Should a car with 87k miles on it need a new oil pan?
I am an owner of a 1989 Ford Crown Victoria which I purchased new. I've not encountered any problems in the 87,000 miles I've driven it. Lo and behold, when I had my oil changed a couple of weeks ago, I was told by the mechanic that my oil pan was starting to rust away. I am in my 70s, and have never heard of such a condition, having owned many, many American cars in the last 50 years. Does this seem kosher to you?
RAY: It's not unusual these days, Julius. Here's why. Since the energy crisis in the early 1970's, automakers have been obsessed with improving gas mileage. And one way to improve gas mileage is to reduce weight.
TOM: So when they asked the folks in the engine department to cut out some weight, one of the things they did was use a lighter oil pan. And the lighter the oil pan, the quicker it rusts through. So instead of rusting through after 200,000 miles in the old days (after the rest of the car had long since been rendered useless), modern day oil pans sometimes rust after 100,000 miles, when the rest of the car is still in decent shape. And it's not just Ford. All the manufacturers have been doing this.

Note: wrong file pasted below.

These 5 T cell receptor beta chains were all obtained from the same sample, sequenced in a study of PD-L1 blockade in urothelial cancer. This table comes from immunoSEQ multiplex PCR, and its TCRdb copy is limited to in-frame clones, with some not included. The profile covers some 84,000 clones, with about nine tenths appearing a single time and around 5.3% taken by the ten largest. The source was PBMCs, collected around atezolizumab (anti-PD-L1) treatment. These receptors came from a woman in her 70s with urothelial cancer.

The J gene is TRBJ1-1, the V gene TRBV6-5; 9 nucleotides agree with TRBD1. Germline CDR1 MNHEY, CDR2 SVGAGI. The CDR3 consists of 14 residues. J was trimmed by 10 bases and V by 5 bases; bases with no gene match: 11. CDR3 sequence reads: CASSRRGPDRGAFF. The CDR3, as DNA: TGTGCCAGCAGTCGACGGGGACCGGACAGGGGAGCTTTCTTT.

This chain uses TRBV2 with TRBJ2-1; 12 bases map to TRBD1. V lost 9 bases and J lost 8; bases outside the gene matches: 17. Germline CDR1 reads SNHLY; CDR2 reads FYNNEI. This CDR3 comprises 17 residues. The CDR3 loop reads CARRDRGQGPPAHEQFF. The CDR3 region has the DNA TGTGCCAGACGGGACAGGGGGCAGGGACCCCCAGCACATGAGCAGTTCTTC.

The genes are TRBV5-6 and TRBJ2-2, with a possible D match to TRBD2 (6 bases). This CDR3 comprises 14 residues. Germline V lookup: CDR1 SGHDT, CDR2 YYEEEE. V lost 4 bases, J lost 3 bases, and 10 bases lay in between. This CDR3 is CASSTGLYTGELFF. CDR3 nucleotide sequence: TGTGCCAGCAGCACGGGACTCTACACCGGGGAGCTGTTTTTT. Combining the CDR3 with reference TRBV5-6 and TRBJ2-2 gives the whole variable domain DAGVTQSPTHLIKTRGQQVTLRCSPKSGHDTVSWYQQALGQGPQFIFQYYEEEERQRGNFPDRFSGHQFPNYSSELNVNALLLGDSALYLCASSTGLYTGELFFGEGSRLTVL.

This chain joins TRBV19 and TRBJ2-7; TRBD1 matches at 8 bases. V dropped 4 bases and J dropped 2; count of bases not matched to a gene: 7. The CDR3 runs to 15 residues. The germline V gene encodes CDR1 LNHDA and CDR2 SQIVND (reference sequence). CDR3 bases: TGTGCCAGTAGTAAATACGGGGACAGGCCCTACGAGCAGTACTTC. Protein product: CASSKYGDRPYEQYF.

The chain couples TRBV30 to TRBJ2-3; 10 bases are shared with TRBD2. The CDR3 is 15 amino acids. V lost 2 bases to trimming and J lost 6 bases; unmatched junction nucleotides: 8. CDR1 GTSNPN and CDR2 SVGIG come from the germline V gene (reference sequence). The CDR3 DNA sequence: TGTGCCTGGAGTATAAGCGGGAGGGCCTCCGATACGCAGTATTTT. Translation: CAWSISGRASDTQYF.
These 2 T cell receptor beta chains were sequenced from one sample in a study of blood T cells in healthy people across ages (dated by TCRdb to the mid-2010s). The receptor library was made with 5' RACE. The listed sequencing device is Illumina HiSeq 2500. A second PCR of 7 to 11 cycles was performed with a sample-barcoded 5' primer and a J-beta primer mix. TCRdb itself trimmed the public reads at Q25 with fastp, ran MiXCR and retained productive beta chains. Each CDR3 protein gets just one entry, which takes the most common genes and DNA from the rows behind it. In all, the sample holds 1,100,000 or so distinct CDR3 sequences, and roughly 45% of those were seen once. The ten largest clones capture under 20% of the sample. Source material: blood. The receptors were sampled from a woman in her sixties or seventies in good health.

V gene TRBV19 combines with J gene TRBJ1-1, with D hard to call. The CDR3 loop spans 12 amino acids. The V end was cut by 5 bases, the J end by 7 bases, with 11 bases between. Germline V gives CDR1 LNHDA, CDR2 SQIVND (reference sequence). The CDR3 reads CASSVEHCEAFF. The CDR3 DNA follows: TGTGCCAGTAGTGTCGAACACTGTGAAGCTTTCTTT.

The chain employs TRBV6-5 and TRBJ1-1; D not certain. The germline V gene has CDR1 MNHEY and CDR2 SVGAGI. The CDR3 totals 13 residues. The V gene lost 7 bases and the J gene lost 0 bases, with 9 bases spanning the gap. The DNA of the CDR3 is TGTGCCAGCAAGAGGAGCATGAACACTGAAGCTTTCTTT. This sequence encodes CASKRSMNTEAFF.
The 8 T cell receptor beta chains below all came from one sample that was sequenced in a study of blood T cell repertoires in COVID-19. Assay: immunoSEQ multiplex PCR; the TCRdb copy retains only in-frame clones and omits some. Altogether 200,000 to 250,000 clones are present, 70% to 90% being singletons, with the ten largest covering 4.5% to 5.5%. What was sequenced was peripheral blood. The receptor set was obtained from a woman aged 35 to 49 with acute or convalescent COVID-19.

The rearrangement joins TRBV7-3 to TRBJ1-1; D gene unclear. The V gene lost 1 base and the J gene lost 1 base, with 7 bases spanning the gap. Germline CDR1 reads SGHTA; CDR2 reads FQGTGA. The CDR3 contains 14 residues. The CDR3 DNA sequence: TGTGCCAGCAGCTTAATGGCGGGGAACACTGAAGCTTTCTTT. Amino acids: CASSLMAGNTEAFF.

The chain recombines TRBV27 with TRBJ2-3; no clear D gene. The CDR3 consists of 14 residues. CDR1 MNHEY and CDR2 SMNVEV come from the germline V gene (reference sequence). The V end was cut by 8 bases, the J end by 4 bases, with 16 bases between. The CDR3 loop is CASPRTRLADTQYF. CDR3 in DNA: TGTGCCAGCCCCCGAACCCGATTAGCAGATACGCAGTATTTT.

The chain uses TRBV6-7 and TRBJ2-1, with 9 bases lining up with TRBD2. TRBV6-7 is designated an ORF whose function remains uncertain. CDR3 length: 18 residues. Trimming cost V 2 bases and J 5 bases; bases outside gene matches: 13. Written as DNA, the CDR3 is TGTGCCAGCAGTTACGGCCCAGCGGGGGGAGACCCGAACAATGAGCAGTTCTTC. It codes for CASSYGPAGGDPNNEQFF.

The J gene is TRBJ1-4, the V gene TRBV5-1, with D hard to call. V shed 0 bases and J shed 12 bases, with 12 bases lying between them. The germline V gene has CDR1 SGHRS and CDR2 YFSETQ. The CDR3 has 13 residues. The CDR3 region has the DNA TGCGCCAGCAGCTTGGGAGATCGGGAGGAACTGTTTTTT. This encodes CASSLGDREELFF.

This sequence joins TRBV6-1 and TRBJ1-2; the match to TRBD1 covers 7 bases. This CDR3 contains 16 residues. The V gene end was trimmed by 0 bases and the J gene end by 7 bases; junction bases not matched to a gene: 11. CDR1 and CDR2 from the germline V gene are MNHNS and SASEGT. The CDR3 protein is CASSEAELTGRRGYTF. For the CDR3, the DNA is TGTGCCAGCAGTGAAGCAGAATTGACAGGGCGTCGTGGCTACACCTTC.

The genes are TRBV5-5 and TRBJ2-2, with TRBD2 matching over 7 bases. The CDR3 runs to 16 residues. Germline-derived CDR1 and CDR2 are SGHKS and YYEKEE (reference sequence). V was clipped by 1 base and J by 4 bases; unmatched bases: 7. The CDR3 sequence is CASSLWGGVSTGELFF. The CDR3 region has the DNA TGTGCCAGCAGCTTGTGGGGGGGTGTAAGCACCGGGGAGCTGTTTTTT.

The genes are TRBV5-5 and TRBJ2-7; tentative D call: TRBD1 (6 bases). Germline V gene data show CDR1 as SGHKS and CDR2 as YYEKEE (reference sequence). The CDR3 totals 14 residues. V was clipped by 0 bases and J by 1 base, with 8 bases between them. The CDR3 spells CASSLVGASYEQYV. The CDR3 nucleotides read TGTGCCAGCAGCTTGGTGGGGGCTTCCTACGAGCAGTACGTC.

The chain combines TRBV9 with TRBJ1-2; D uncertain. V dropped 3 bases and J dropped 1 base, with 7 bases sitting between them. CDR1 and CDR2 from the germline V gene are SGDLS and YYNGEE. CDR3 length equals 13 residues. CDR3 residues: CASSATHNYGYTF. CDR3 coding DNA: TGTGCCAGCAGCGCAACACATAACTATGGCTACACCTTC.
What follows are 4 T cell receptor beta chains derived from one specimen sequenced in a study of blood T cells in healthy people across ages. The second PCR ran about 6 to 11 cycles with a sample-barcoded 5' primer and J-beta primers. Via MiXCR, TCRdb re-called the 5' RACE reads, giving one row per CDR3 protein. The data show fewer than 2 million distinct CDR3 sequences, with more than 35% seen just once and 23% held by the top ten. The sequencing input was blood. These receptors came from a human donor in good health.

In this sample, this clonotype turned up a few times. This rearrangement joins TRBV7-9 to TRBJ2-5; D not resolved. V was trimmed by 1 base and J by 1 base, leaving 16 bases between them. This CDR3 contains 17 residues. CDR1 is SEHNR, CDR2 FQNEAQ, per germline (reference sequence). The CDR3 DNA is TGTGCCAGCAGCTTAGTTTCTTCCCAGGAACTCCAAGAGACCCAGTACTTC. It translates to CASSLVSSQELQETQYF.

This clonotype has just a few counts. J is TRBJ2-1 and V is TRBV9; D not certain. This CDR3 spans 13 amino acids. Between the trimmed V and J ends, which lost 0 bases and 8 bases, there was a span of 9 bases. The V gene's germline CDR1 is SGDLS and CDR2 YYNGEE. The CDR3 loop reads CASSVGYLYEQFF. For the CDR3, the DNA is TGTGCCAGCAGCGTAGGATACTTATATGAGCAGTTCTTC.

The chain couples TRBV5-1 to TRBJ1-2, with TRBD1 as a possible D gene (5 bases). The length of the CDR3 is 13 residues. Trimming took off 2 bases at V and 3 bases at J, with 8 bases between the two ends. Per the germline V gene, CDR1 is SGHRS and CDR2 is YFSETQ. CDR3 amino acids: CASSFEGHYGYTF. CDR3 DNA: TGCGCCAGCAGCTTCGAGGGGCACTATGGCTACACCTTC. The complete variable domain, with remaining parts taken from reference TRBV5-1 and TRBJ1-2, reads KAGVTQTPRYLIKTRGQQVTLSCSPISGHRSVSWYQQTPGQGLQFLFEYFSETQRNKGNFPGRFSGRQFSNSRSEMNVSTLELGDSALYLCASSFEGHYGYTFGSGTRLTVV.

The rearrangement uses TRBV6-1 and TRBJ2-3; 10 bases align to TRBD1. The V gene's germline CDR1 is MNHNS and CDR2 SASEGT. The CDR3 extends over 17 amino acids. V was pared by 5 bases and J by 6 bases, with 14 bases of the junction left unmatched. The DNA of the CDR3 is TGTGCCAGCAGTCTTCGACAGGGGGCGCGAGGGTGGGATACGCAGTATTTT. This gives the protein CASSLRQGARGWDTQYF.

RAY: They're learning, Julius. They probably figured the first owner of the car would keep the car about 90,000 miles (six years at 15,000 miles a year), so they tried to time the oil pan to last at least that long. So give them a break. They were only off by 3,000 miles!
TOM: Actually, the oil pan problem is even more pronounced on front-wheel-drive cars, where the exhaust system runs right by the oil pan. That extra heat from the exhaust speeds up the rusting process that much more.
RAY: So replacing the oil pan is just one of the prices we have to pay for increased fuel economy, Julius. Think about all the money you've saved on gas over the last 87,000 miles in this modern, fuel efficient luxury car....
TOM: And write a check for that amount and buy yourself a new oil pan.